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Rhode Island College Upward Bound Program's Beginnings
The national Upward Bound Programs were first created in 1965 through Congressional Legislation as a response to the civil rights movement. Funded under Title IV of the Higher Education Act of 1965, Upward Bound has survived through the years and is now one of the two most senior educational programs sponsored by the federal government. Following the success of the pilot projects, the number of Upward Bound programs expanded from 18 to 220 in 1966. Currently, more than 750 projects exist in the country.
Rhode Island College was one of the first public institutions of higher education to receive funding in 1966 to establish an Upward Bound program. The philosophy of the College's Upward Bound Program was first conceived by Dr. John A. Finger, an educator who believed that the nation should education "all of the children of all of the people." Three others joined Dr. Finger to create and administer the initial program offered at the College: Dr. Raymond W. Houghton, Dr. Maureen T. Lapan, and Dr. Thomas Lavery. They possessed the force of intellect, the professional integrity, the requisite perspiration, dedication, and most importantly, the compassion to see that ideal through to fruition. Thus, 52 students who "were not succeeding, had no seeming hope of going on, and whose parents met the poverty criteria" were enrolled into the first Upward Bound Class.
Rhode Island College Upward Bound Program – Summer 1968
From that first year to the present, Upward Bound has been a continuous presence on the campus of Rhode Island College, and while there have been changes made in the program, it has remained remarkably steady in funding and it has preserved the spirit of the "founders of the Program." It continues to be the only Upward Bound Program in the State, and currently 150 students participate each year.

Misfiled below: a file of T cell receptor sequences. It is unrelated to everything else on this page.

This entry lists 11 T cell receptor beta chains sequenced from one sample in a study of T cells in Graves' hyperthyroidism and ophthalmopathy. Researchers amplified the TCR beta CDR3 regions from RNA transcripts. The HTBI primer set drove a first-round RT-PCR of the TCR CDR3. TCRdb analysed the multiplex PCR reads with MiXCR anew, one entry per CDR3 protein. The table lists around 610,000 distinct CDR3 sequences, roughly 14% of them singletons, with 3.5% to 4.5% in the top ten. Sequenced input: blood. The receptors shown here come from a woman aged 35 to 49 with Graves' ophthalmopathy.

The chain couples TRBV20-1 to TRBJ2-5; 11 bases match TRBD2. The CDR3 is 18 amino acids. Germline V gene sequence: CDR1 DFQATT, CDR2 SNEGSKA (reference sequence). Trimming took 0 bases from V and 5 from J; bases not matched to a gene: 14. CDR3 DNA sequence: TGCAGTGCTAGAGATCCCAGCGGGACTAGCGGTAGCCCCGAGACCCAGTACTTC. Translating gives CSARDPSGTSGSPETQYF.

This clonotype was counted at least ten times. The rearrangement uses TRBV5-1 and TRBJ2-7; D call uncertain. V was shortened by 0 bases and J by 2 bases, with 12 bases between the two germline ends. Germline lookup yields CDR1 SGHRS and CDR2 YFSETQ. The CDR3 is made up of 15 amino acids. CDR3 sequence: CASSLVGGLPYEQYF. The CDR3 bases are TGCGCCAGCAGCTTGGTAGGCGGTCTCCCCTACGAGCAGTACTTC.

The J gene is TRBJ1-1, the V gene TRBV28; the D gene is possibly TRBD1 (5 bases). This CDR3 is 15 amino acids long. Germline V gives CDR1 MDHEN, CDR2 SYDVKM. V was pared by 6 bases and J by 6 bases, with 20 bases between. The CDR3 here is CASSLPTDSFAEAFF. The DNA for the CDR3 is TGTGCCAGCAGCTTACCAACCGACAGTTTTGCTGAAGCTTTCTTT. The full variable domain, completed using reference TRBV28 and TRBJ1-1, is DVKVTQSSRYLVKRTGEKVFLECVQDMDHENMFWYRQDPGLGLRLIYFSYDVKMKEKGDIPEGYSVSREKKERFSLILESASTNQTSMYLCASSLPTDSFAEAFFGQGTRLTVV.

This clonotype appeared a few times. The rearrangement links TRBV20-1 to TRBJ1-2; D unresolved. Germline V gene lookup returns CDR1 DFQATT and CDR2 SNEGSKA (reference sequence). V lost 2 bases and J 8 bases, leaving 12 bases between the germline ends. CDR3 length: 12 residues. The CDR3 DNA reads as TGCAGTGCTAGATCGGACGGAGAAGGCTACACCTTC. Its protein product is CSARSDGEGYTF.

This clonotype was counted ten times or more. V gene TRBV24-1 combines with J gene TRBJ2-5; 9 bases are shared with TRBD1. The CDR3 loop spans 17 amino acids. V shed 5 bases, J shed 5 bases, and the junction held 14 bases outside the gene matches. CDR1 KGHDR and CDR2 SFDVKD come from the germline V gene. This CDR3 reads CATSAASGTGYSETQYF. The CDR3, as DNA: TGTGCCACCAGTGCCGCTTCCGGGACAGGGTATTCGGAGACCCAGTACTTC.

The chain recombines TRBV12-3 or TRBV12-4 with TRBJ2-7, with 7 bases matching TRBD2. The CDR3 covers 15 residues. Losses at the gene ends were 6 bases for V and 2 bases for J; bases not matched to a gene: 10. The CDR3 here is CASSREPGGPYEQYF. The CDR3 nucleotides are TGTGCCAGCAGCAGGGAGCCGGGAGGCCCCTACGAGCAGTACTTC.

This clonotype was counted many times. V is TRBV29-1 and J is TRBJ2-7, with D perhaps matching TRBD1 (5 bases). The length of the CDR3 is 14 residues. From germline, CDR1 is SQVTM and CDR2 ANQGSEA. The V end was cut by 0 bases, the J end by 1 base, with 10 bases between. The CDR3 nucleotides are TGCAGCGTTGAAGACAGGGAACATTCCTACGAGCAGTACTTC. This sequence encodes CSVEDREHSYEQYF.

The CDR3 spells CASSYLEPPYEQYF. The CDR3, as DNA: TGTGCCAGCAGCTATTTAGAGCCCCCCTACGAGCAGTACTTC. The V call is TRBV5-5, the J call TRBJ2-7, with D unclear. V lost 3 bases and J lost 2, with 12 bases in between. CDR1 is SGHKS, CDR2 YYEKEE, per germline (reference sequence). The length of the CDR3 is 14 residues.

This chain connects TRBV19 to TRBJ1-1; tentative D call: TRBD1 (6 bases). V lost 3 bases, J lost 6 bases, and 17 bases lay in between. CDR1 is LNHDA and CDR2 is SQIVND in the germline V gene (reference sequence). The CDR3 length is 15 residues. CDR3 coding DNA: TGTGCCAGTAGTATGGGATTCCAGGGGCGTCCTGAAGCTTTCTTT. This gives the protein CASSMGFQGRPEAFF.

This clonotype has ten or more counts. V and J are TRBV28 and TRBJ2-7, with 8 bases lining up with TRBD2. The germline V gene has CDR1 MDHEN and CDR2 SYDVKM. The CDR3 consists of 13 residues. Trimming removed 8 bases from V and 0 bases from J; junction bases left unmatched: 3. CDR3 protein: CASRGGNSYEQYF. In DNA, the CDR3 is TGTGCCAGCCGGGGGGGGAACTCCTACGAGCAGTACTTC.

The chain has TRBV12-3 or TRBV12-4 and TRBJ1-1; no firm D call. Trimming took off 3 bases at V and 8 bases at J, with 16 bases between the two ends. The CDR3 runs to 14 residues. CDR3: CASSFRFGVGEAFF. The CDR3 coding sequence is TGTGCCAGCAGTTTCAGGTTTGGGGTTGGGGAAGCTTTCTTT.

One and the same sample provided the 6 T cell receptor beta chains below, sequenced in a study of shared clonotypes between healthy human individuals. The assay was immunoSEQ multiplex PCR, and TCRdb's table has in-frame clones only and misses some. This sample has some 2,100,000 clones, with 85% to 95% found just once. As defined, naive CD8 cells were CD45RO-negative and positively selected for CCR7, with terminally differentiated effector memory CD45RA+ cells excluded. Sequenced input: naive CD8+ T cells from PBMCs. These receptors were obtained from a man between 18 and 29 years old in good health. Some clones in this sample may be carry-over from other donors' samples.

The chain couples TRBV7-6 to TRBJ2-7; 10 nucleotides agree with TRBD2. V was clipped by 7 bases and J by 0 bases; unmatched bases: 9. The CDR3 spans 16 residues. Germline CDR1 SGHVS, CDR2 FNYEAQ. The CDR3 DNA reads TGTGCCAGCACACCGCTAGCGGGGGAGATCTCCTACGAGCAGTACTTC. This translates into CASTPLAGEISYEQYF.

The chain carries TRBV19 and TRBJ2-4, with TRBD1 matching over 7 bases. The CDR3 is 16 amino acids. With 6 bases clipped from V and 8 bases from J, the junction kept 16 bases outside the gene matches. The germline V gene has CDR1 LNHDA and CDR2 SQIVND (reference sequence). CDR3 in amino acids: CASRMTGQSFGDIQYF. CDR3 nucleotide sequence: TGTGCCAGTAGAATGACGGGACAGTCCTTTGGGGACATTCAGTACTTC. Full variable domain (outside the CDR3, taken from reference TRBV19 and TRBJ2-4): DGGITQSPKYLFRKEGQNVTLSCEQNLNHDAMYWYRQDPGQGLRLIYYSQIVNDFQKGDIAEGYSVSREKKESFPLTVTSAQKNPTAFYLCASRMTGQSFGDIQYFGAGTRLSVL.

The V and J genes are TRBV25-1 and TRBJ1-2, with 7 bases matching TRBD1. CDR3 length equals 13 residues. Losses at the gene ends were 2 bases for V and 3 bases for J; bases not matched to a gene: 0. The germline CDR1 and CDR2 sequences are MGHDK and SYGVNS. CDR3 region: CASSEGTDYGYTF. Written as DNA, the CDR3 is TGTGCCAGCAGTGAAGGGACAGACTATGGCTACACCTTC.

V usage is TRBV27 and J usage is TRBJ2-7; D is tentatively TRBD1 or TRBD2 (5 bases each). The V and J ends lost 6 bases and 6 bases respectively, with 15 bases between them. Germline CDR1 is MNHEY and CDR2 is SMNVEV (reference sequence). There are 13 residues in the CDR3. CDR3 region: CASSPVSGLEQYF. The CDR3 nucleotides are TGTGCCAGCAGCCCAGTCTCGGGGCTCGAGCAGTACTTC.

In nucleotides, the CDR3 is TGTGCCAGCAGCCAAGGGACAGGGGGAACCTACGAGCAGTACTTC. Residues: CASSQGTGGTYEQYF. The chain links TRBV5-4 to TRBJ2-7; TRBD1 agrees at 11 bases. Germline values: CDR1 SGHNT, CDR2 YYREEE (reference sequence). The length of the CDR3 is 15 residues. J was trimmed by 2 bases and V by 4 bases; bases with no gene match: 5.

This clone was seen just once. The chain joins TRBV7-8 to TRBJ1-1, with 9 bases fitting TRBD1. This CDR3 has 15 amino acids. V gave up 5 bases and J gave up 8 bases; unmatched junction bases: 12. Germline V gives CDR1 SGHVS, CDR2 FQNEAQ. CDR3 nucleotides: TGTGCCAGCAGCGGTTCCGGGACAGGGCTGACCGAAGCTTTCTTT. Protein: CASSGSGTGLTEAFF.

Rhode Island College Upward Bound Program's Future
Rhode Island College Upward Bound Program – Summer 2008 – 40 year later
RIC receives four-year grant from U.S. Dept. of Education to continue Upward Bound (June 2007)
The United States Department of Education has selected Rhode Island College to receive a four-year grant to continue its Upward Bound program. Upward Bound has been a staple at RIC for 41 years.
The program had been a possible target for recent federal educational budget cuts.
The grant will provide $592,382 for the first year and will fund 150 students.
Upward Bound was created to help at-risk students from low-income families graduate from high school and become the first in their families to pursue higher education. RIC was among the first institutions in the country to host an Upward Bound program. There are now more than 750 in the United States. RIC's program is the only one in Rhode Island.
"I speak for all of Rhode Island College's past, present and future participants of Upward Bound in saying that we are most grateful to the U.S. Department of Education for extending the funds for the program for an additional four years." said RIC President John Nazarian.
Since 1966, more than 2,000 students from high schools with the highest dropout rates in the state have successfully completed the program and gone on to matriculate at some of the finest colleges and universities in the country.
"We are so pleased that this legacy of success will continue in Rhode Island," said Nazarian.
The high schools served by RIC's Upward Bound are Providence's Central, Hope, and Mt. Pleasant, as well as Shea in Pawtucket, Central Falls and East Providence.
Upward Bound offers students instruction in fundamental and advanced level courses, counseling, tutoring, academic support workshops, career development, work-study placement, student support services, and multi-cultural and social activities.
Students work cooperatively to improve critical thinking skills and become better learners. They are afforded ample assistance and guidance to meet the challenges of a high school curriculum.
The 12-month program runs September through June, and conducts a six-week academic/residential program on the RIC campus during the summer.
A recent study of Upward Bound graduates of the last seven years showed that 99 percent are accepted into programs of post-secondary education, 97 percent enroll, and 76 percent graduate.
"I am certain that the program will continue to be successful in its work with students who otherwise would have little or no hope of pursuing an education beyond the secondary level," said Mariam Z. Boyajian, director of RIC's Upward Bound program. "It is encouraging and gratifying to challenge students, hold them to high expectations, and prepare them for the higher educational opportunities that are possible for them."